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Eastern phoebe -- Reproduction, Eastern phoebe -- Behavior, Eastern phoebe -- Breeding -- Analysis, Eastern phoebe -- Kansas


Data were collected on annual (1980-1983) and seasonal (spring vs. summer) variation in reproduction by the double-brooded Eastern Phoebe (Sayornis phoebe) to test the proposal that phoebes modify reproductive patterns on a seasonal basis and switch from being brood survivalists in spring to brood reductionists in summer. Clutch size did not differ between spring and summer broods nor among years, but spring nests fledged one more nestling than summer nests. In 1981 breeding began earlier, eggs were larger, and nestlings grew faster than in all other years. Clutch size and egg mass within spring clutches increased seasonally. Egg mass was also larger in summer clutches. These observations suggest that food is usually limited during the initiation of spring clutches. However, because spring broods were more productive than summer broods, I predicted that phoebes should act as brood survivalists in spring, but become brood reductionists in summer. All predictions were supported. During the spring: (a) clutches hatched synchronously; (b) egg mass increased significantly with laying order; (c) hatch order had little impact on nestling growth and; (d) last-hatched young fledged as frequently as their siblings. However, during the summer: (a) clutches hatched asynchronously; (b) egg mass did not consistently vary with laying sequence; (c) hatch order had a significant negative impact on growth; and (d) last-hatched only about 50% of the time. Thus, phoebes seemed to adaptively shift reproductive patterns seasonally switching from a brood-survivalist strategy in spring to a brood reductionist strategy in summer. However, I suggest that proximate responses to food availability provide a more parsimonious explanation for the observed patterns. The increase in egg mass with laying sequence was most likely the result of progressive increases in food availability in spring. Higher food availability in and reduced energy demands during summer probably also allowed females to lay uniformly large eggs and start incubation sooner. The latter resulted in greater hatching asynchrony in summer clutches. The poorer growth and higher mortality of last-hatched young in summer resulted from a severe size disadvantage that was the result of the asynchrony of summer broods. Thus, brood reduction in summer was probably an incidental and nonadaptive outcome of hatching asynchrony.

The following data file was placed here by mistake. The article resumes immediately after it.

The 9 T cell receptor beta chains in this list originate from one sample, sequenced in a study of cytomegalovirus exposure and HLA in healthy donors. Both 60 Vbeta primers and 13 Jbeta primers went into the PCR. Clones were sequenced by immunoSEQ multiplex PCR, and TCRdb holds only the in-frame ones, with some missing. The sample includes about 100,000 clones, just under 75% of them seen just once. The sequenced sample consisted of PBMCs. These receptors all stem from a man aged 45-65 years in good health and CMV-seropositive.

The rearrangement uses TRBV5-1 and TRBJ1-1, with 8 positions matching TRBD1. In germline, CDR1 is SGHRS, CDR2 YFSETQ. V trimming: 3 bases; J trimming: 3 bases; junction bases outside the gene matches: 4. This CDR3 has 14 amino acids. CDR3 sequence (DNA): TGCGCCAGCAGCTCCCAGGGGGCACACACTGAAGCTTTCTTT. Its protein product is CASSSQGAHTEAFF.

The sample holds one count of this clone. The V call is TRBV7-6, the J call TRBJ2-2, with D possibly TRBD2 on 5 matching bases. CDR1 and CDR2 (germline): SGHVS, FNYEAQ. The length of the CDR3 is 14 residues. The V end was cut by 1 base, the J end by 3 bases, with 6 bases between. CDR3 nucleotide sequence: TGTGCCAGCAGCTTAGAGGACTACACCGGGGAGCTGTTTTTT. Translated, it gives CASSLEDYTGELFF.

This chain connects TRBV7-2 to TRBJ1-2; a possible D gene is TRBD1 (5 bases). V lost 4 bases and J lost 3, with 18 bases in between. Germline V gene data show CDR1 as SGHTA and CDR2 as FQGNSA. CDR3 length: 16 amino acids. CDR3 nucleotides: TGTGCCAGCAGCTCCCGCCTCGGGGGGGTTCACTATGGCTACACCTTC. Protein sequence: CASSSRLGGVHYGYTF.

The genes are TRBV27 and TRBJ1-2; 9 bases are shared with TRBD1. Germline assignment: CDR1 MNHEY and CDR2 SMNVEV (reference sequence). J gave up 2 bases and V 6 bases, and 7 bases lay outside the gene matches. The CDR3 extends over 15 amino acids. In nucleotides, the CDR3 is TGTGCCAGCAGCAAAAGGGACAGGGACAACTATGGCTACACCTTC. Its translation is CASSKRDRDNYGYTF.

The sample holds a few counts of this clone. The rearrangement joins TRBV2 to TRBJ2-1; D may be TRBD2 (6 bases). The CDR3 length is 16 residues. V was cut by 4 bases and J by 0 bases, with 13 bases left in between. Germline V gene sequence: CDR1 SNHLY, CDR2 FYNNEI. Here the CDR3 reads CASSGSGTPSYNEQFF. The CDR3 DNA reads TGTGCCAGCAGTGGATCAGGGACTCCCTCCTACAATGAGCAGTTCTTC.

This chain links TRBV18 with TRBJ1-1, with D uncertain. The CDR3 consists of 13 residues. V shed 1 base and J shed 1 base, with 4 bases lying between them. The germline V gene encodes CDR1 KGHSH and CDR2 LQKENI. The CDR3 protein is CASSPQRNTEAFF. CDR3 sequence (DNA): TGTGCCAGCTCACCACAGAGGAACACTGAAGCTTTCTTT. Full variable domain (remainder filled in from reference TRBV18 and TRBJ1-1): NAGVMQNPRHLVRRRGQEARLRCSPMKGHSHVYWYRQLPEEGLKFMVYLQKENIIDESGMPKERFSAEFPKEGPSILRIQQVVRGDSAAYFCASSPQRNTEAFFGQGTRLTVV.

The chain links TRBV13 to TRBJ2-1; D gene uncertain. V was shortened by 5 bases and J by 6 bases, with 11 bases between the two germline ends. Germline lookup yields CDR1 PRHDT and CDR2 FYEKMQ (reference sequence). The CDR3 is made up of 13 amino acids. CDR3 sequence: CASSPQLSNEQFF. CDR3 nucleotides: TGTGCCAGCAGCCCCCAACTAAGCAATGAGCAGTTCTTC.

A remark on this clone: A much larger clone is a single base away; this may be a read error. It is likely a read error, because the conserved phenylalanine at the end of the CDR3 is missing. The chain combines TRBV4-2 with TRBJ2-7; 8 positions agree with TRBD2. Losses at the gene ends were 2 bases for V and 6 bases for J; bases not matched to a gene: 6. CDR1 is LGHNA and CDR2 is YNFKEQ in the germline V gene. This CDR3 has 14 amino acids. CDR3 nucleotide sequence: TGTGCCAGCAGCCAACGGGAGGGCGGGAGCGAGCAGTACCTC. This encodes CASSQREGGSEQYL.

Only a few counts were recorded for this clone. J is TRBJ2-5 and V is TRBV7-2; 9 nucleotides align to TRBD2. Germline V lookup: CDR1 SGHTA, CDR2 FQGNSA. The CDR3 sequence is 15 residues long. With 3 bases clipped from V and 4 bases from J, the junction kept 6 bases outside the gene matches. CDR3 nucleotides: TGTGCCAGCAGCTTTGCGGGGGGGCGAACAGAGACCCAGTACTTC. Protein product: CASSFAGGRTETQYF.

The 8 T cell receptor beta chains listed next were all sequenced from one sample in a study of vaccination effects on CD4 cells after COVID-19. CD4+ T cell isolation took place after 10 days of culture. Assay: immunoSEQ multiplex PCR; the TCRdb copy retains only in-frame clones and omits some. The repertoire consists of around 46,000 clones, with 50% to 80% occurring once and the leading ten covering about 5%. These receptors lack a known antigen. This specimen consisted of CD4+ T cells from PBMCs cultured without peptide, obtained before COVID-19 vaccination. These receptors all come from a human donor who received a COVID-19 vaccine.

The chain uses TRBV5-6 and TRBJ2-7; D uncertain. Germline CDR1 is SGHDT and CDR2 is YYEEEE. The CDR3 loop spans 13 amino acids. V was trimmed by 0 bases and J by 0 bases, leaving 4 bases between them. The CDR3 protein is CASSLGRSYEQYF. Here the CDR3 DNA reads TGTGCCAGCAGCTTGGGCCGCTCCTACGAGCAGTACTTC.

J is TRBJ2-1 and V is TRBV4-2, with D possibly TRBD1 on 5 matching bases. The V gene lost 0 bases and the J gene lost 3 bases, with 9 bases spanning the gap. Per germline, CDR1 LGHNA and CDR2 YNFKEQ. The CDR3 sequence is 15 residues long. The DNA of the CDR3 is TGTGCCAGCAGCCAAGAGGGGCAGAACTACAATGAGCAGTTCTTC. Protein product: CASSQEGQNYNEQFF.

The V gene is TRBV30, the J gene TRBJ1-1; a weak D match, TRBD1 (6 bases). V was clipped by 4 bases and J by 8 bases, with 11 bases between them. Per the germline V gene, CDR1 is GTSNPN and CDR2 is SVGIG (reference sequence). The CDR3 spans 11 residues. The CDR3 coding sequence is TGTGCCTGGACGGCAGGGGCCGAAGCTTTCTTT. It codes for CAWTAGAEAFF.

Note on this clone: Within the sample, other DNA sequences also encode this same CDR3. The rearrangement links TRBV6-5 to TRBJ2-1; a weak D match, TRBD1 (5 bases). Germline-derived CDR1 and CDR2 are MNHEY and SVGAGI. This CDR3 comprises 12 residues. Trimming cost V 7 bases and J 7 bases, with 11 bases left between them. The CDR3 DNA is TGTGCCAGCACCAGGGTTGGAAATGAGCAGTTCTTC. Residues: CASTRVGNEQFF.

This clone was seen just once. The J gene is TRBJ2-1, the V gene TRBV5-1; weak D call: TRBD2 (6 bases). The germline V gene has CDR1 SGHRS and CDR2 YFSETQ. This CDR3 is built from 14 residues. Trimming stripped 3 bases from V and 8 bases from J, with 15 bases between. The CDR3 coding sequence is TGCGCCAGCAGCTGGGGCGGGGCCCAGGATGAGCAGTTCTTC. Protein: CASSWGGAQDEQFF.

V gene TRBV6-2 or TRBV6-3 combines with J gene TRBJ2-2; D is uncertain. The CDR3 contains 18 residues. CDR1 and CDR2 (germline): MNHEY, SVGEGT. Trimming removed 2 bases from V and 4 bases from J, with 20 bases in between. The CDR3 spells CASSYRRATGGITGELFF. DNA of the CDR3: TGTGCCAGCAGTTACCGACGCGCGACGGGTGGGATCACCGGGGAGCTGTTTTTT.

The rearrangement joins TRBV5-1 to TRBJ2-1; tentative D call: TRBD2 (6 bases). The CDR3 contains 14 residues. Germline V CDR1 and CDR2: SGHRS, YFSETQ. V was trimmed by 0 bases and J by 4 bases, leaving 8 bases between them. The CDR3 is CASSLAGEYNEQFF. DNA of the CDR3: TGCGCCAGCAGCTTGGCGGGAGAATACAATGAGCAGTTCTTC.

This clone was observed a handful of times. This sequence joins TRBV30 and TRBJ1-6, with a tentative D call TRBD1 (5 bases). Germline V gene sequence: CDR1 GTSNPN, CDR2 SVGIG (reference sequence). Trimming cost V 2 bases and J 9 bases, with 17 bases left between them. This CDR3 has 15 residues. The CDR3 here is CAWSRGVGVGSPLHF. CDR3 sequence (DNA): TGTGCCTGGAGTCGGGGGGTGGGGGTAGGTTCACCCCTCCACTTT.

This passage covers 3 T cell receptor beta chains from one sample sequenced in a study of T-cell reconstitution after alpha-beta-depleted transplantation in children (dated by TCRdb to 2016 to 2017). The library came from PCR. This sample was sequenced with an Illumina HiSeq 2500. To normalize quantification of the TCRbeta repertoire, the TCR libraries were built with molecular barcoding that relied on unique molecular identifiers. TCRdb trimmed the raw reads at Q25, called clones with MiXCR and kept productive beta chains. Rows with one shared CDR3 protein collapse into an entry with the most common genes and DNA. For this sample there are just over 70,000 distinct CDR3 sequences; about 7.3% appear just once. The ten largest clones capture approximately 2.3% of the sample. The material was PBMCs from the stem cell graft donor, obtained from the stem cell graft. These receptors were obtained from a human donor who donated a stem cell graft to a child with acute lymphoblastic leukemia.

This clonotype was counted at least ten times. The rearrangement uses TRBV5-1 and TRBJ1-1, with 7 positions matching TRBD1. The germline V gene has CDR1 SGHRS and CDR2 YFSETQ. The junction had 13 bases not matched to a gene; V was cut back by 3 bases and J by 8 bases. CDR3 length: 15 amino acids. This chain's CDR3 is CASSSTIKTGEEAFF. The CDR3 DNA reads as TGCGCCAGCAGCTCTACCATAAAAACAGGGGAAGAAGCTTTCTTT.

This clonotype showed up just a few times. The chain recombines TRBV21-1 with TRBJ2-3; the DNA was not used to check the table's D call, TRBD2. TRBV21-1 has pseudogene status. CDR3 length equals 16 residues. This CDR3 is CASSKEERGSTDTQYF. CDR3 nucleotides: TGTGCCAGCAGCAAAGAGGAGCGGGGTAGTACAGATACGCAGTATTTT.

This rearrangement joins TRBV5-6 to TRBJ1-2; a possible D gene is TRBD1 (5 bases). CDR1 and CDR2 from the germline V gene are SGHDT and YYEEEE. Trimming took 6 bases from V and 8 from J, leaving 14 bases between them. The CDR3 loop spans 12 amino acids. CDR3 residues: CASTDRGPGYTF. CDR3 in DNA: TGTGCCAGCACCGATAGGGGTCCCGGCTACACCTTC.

This is the publisher's final PDF. © 1994 by the Regents of the University of California. Published by the University of California Press.

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